Cervical cancer is among the most common types of cancer affecting women in the WHO European Region, with 69 000 new cases and 30 000 deaths estimated for 2018 alone. Yet unlike most other types of cancer, it is vaccine-preventable.
On World Cancer Day, WHO/Europe aims to raise awareness that timely vaccination against human papillomavirus (HPV) in combination with regular screening for cervical cancer is the best way to protect girls’ futures from this tragic disease.
Success in controlling cervical cancer requires action by individuals, health-care professionals and policy-makers at national and global levels to ensure that everyone has easy access to the facts, the vaccines and the screening they need.
To read more about this go to: http://www.euro.who.int/en/health-topics/noncommunicable-diseases/cancer/news/news/2019/2/world-cancer-day-action-for-protection-against-cervical-cancer
Cervical cancer is one of the deadliest, yet most easily prevented, forms of cancer for women, causing over 270,000 deaths a year, 85% of which occur in developing countries.
It is estimated that over one million women worldwide are currently living with cervical cancer and the majority of these have no access to health services for prevention, curative treatment or palliative care.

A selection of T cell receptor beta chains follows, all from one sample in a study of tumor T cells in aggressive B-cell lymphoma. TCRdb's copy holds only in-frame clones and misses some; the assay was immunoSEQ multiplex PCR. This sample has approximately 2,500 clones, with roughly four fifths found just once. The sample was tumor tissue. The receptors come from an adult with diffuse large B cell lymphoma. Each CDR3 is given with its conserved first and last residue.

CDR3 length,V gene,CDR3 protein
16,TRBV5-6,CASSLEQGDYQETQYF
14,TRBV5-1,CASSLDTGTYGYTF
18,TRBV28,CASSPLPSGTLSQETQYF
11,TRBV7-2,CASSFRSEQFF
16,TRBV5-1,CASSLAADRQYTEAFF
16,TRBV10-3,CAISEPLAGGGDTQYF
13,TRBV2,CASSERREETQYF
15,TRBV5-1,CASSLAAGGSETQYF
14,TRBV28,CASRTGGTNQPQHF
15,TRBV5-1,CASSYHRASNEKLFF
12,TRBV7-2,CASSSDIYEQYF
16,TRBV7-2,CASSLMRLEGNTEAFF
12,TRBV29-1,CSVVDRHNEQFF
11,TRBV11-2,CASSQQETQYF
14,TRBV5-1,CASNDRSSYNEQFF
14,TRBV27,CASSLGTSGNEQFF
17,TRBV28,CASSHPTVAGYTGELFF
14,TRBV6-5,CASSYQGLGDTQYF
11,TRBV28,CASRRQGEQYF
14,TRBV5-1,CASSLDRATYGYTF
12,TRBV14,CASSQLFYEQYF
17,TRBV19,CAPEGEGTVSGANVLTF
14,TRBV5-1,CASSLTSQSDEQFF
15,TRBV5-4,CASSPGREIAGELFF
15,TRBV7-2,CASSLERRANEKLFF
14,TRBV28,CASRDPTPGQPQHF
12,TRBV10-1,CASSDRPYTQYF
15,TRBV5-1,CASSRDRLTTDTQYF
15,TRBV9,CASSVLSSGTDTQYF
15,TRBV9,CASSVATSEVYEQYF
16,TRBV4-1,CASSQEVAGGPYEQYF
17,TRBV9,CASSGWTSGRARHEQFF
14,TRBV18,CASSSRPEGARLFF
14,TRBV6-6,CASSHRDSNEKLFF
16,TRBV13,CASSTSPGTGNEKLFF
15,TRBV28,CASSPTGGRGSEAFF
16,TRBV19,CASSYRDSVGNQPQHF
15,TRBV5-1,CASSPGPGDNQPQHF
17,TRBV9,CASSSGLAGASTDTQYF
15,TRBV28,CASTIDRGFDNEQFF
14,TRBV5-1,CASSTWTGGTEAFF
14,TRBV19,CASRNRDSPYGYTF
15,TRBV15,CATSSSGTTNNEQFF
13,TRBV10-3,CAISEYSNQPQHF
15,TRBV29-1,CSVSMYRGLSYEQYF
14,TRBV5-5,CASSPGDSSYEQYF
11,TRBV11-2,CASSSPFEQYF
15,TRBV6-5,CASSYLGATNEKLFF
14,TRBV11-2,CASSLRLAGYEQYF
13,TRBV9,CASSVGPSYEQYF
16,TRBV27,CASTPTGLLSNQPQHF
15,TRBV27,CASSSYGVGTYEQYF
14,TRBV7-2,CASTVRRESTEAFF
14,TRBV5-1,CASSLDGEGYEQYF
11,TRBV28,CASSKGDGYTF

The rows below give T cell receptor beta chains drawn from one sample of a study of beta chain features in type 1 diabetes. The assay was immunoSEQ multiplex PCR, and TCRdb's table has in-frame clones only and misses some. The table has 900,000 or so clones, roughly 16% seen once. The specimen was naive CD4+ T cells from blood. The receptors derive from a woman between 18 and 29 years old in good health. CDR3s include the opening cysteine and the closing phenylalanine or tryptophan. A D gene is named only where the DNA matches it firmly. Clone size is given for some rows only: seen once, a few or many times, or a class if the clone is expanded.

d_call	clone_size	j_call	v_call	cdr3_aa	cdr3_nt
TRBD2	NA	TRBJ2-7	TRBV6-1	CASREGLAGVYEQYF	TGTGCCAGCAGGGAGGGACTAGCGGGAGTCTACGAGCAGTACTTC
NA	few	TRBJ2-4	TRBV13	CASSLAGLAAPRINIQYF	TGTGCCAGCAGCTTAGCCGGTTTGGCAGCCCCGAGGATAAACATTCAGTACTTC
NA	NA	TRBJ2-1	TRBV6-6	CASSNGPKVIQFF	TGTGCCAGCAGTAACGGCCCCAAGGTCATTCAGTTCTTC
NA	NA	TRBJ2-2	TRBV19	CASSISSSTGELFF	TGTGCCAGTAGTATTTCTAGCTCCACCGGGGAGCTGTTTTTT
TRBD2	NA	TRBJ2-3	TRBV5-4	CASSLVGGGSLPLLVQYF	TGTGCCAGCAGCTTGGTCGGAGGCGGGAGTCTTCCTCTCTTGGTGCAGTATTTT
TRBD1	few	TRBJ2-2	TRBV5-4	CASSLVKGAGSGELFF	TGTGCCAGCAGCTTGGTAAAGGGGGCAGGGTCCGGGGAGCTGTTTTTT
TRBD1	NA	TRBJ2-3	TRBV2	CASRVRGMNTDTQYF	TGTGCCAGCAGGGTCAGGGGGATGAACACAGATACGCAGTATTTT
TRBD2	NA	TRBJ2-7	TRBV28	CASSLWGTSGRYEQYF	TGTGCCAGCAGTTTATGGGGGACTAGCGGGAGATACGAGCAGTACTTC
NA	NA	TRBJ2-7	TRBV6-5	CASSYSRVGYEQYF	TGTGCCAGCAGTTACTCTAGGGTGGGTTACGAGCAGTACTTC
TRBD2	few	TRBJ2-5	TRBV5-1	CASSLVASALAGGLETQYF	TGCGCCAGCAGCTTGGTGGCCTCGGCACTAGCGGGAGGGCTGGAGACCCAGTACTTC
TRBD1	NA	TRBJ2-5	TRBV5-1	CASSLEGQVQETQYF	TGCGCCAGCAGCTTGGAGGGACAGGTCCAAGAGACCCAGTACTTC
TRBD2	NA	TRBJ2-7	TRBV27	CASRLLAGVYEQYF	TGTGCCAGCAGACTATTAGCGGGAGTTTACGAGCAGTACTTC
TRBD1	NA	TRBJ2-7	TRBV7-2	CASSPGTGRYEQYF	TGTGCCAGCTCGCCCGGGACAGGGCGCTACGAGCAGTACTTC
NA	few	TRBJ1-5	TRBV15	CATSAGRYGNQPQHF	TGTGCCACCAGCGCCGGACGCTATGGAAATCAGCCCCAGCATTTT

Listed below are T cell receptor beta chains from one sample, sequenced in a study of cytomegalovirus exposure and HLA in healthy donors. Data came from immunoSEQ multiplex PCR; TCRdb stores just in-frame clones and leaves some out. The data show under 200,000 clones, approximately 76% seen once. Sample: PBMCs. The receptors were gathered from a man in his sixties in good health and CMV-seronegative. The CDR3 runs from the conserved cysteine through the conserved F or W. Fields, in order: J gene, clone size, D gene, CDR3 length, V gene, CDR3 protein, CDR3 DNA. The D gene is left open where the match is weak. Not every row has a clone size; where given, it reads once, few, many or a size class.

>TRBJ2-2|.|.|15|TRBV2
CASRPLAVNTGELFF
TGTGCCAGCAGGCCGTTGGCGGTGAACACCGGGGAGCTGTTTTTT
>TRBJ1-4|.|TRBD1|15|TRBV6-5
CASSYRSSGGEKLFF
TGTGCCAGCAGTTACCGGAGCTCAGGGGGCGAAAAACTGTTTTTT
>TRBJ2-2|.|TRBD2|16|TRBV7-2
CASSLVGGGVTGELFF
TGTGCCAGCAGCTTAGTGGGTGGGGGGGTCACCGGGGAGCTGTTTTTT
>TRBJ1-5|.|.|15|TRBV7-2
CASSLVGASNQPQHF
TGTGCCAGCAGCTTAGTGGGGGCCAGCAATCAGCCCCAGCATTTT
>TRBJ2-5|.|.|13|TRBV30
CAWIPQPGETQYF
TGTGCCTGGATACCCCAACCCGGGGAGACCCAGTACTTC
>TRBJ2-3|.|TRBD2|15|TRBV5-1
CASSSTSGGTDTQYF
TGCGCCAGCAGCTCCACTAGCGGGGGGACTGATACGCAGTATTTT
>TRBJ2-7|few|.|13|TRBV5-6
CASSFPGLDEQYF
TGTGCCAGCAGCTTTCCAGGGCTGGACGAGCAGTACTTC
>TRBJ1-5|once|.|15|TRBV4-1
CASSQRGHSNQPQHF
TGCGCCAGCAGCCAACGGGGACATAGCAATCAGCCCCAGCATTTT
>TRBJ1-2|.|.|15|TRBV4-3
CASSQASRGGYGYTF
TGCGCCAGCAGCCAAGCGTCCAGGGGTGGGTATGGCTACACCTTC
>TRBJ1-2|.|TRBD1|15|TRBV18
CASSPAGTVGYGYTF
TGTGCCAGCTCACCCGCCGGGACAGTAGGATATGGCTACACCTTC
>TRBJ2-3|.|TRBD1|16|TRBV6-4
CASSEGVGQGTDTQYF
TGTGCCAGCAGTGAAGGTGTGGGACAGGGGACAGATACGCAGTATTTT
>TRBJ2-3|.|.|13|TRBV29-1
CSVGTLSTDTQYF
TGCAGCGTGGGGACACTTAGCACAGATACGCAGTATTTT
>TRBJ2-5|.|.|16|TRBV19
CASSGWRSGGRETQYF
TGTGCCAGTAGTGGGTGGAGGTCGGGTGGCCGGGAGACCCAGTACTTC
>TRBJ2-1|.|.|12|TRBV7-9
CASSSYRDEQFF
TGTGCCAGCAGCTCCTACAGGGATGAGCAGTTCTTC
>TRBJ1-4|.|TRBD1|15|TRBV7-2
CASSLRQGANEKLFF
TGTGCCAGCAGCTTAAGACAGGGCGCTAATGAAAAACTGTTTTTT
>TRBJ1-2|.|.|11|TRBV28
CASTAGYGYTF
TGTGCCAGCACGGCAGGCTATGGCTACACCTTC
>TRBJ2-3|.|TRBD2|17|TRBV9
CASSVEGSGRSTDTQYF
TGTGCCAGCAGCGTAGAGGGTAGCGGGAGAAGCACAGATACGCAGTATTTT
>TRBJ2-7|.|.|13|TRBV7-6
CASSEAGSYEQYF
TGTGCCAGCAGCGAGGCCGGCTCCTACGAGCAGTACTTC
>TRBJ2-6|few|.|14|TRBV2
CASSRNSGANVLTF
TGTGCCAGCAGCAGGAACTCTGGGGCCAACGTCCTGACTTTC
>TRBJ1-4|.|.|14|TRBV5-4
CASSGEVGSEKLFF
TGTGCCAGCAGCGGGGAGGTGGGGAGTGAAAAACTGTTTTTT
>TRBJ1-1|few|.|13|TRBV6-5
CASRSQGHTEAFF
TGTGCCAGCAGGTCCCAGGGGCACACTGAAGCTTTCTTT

A new publication from WHO, “Comprehensive cervical cancer control: a guide to essential practice” includes the following guidance to make cancer prevention more affordable for struggling health systems:
- Vaccinate 9 to 13-year-old girls with two doses of HPV vaccine, rather than the current 3-dose schedule as it has proved to be just as effective
- Use HPV tests to screen women for cervical cancer prevention as this will reduce the frequency of screening
- Communicate with a wider audience, including adolescents, parents, educators, leaders and people working at all levels of the health system, to reach women throughout their lives
The guide also highlights the importance of addressing gender discrimination and other inequities related to wealth, class, education, religion and ethnicity in the design of health policies and programmes.
To read the full guide, click here on www.who.int